Let me introduce myself, my name is Vanessa Willson and I am the founder of Julyna: a team of like minded people focused on raising money and awareness for cervical cancer. We are made up of individuals in finance, healthcare, theater, PR, sales, marketing, TV production, and jewelry design—an eclectic group bound together by a passion for fighting back against cervical cancer. We plan on giving all the money raised during July to The Canadian Cancer Society.
Julyna was dreamt up by a group of girls sitting around a booth at Le Petit Castor, in Rosedale, Toronto. It was mid-November, right around the time that Movember (The global charity that raises funds and awareness for men’s health through the power of the moustache) was in full swing. “Wouldn’t it be great if we could grow out our mustaches?” one of us said after a sip of her pink panther. “Well, I’m sure I could grow one,” another laughed. At that very moment there was a suggestion, “Why don’t we start a charity to raise money for cervical cancer? What about calling it muffember, or bevember, or vulvember…?” The names kept coming but it wasn’t until many months later that we came up with the term “Julyna.” The cause was obvious--as all of us knew someone who had experienced cervical cell dysplasia or cancer. Hence, Julyna was born and the rest is history.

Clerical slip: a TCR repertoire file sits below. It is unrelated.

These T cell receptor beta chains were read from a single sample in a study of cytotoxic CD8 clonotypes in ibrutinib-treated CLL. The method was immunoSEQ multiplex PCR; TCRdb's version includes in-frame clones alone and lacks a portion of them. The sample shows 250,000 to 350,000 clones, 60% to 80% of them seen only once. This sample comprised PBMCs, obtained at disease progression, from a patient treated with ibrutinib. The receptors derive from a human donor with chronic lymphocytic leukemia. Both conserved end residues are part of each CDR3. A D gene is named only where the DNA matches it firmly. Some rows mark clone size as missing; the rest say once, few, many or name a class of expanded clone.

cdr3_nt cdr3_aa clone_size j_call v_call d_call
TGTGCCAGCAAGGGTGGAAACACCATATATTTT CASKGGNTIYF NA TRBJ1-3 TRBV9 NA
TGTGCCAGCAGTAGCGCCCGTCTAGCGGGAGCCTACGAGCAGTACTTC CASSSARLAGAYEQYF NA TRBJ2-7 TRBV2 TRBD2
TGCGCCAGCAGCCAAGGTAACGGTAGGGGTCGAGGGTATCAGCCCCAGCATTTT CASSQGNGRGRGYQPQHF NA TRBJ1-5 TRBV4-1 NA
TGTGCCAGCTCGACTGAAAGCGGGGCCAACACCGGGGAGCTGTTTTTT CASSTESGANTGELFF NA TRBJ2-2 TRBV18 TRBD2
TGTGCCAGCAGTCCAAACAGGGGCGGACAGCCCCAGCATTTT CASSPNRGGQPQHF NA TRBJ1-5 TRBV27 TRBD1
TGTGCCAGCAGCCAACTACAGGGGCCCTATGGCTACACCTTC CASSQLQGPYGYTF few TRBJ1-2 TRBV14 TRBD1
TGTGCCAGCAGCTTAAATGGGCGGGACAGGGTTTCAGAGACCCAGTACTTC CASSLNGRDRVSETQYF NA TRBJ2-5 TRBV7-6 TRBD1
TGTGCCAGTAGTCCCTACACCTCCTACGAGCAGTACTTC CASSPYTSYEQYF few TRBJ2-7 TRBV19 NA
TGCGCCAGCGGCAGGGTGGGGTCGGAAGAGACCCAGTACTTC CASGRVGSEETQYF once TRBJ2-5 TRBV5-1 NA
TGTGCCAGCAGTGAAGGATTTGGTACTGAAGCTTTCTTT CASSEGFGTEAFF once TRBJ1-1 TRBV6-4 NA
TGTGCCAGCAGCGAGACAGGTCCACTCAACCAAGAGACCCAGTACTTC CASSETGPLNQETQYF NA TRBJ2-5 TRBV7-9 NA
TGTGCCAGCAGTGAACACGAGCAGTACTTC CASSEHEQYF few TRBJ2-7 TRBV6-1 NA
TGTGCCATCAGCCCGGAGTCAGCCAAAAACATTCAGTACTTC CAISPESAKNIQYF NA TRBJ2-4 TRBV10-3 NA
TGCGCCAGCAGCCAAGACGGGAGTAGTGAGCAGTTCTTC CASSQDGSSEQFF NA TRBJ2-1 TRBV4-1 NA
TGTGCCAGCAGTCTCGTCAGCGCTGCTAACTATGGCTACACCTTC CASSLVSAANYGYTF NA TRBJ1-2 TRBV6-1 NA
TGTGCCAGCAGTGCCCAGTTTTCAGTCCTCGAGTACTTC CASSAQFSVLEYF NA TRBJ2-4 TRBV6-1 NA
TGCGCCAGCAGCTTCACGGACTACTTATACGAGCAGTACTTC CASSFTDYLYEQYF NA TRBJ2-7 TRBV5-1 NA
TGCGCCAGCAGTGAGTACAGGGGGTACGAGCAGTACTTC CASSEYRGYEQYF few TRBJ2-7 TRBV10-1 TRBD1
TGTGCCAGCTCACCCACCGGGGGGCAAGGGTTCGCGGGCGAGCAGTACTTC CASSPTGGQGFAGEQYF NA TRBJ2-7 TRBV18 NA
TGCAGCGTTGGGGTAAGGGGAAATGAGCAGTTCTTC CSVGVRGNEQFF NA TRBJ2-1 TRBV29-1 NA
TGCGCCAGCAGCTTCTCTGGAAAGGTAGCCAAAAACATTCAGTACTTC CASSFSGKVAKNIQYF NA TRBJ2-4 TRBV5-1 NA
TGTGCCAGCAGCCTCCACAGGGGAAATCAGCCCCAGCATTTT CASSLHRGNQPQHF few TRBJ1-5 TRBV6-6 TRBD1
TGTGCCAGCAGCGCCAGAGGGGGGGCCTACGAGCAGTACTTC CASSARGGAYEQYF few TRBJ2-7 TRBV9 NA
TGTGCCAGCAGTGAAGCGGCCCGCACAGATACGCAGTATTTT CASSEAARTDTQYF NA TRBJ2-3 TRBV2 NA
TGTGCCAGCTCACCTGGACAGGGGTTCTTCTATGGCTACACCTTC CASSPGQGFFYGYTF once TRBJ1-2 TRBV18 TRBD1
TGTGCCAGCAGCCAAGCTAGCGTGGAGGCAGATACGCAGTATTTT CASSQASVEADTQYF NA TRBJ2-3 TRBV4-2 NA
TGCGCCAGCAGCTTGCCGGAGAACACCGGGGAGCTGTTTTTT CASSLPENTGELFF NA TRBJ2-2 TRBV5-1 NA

The rules for Julyna are simple: Women will spend the month of July exercising creativity and personal wellness by choosing a style for their hair down there and sticking to it—as a fundraising technique. Women don’t have to leave it au naturel, or choose a standard pattern like “The Charlie Chaplin.” They can make something up. Get creative! Not only do we hope that Julyna raises funds for cervical cancer, but also that the added attention drawn below the belt will inspire women to take care of this area in other ways, i.e. through scheduled Pap tests or by discussing the HPV vaccine with their family doctors.
I’ve been getting a lot of people saying “I won’t get to see the designs, so why would I give money without proof?” First of all, people give money to marathon runners and it’s rare that they will actually see him/her running. Secondly, do you really need proof of the handy work to give money to a cause that will ultimately result in saving the lives of many women? That’s right, I didn’t think so!
So to all you philanthropists out there—get creative and get generous. And, if you don’t want to style your hair for money, please donate to the cause by sponsoring someone who is participating in Julyna this year.
Thanks for your support,
Vanessa Willson and Team Julyna